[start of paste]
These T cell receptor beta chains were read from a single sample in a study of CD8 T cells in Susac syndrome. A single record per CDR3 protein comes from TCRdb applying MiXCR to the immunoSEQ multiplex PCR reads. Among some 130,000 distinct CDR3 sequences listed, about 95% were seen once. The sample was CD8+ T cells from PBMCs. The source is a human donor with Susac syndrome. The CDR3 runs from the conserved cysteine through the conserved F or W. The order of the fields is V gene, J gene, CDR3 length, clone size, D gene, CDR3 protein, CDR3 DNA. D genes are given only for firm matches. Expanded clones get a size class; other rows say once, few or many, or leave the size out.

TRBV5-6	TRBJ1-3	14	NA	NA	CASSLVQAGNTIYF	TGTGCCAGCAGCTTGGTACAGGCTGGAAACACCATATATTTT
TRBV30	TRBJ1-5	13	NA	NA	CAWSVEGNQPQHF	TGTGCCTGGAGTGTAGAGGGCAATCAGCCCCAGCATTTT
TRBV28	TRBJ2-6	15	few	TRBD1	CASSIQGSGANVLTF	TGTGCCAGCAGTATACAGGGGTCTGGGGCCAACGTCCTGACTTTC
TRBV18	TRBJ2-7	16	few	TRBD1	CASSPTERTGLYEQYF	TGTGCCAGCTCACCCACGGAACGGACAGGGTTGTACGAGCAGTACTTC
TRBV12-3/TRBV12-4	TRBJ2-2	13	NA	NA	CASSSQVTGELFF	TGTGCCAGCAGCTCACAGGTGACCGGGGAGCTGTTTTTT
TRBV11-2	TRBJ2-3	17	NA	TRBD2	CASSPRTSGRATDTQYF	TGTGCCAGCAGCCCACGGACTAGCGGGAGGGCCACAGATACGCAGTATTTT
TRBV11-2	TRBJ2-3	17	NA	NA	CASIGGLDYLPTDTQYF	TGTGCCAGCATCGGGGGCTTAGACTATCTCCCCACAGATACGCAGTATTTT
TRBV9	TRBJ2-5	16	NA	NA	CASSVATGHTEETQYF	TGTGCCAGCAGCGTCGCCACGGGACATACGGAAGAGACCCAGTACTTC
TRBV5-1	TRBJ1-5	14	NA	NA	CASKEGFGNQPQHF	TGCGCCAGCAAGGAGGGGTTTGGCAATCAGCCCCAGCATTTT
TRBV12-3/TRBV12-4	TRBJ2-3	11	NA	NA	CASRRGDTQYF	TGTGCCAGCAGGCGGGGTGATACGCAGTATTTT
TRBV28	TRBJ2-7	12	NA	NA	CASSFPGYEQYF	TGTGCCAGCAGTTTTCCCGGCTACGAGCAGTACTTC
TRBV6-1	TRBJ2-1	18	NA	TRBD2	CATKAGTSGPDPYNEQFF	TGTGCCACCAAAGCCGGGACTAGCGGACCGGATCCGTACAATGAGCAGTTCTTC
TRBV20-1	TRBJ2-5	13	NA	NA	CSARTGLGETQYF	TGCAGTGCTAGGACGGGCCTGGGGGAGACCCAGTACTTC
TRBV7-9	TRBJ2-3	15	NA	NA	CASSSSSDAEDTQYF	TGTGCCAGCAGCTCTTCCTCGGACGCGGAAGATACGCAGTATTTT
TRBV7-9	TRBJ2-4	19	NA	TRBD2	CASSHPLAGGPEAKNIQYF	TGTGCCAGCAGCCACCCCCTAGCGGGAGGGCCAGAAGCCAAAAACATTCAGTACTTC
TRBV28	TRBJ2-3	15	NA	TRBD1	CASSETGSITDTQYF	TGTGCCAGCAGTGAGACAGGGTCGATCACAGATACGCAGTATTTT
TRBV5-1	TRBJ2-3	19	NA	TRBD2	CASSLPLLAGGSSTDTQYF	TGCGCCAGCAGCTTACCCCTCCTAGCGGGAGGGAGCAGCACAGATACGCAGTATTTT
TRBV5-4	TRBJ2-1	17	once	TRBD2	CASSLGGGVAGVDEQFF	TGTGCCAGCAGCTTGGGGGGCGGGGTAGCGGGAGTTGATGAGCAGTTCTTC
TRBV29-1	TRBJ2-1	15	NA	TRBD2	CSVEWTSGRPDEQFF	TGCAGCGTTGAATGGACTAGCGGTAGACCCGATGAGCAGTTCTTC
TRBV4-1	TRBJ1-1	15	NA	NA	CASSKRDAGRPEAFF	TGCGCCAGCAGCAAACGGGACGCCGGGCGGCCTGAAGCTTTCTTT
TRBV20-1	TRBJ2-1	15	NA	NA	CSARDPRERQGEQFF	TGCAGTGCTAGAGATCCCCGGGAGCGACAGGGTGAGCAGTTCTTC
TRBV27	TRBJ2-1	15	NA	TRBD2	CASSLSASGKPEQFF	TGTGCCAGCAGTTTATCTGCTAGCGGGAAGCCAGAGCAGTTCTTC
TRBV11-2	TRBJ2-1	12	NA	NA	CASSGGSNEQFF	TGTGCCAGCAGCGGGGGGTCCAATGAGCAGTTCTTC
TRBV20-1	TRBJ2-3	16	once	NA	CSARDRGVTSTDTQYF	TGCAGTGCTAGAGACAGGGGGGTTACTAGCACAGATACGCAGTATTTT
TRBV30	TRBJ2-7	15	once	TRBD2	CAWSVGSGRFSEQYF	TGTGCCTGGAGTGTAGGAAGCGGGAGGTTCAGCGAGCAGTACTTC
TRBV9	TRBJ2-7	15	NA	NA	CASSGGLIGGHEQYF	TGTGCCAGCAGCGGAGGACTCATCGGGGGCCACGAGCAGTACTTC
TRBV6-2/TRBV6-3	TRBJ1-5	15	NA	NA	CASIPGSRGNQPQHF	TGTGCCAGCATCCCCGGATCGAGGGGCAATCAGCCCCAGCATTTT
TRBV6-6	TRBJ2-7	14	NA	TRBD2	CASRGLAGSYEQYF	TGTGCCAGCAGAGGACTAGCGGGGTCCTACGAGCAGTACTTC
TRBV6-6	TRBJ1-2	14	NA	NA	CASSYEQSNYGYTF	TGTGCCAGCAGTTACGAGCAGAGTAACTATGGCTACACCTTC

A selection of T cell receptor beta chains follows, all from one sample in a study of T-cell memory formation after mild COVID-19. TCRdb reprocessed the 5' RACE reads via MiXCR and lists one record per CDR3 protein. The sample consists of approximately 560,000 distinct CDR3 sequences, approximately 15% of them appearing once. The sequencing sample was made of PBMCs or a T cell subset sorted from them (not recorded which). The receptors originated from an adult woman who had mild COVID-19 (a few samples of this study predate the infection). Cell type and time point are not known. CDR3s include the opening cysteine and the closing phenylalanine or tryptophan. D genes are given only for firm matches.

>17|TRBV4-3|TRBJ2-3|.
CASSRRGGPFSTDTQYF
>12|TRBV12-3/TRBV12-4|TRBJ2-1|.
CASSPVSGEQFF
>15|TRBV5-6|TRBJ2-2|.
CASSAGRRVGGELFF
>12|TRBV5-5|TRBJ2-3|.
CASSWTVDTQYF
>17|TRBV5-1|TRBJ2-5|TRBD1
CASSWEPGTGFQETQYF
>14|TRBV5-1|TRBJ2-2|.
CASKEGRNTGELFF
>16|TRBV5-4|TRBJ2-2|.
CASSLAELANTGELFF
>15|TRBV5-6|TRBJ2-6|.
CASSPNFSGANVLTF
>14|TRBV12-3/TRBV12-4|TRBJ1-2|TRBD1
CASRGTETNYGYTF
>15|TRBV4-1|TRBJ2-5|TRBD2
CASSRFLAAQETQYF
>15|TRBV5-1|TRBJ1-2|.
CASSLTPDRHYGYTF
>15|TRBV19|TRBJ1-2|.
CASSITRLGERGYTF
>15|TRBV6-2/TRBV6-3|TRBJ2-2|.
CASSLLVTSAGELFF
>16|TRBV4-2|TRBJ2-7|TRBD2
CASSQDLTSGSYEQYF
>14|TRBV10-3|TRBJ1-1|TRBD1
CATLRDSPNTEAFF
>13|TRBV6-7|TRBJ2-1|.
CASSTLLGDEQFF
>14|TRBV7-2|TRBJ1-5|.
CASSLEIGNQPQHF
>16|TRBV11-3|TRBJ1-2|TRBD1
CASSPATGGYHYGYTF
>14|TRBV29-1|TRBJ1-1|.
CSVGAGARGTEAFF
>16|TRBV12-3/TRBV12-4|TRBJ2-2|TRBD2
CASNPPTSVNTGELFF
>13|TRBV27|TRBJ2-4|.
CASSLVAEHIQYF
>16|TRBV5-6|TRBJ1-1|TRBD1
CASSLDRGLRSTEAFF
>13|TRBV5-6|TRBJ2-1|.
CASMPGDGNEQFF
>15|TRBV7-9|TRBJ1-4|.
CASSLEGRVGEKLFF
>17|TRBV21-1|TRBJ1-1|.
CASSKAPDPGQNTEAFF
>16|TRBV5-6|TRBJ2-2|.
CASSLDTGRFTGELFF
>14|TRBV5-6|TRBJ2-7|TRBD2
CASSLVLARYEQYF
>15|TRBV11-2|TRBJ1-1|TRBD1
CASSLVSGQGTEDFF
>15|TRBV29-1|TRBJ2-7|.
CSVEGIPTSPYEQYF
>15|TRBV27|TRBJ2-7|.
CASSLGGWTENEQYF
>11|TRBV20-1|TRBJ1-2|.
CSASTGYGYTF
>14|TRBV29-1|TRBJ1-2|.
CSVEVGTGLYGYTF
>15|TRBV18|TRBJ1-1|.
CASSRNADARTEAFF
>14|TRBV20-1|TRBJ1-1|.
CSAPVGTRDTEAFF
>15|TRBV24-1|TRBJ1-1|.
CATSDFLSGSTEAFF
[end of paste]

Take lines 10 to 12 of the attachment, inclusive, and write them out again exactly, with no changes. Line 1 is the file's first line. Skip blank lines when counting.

TRBV5-1	TRBJ1-5	14	NA	NA	CASKEGFGNQPQHF	TGCGCCAGCAAGGAGGGGTTTGGCAATCAGCCCCAGCATTTT
TRBV12-3/TRBV12-4	TRBJ2-3	11	NA	NA	CASRRGDTQYF	TGTGCCAGCAGGCGGGGTGATACGCAGTATTTT
TRBV28	TRBJ2-7	12	NA	NA	CASSFPGYEQYF	TGTGCCAGCAGTTTTCCCGGCTACGAGCAGTACTTC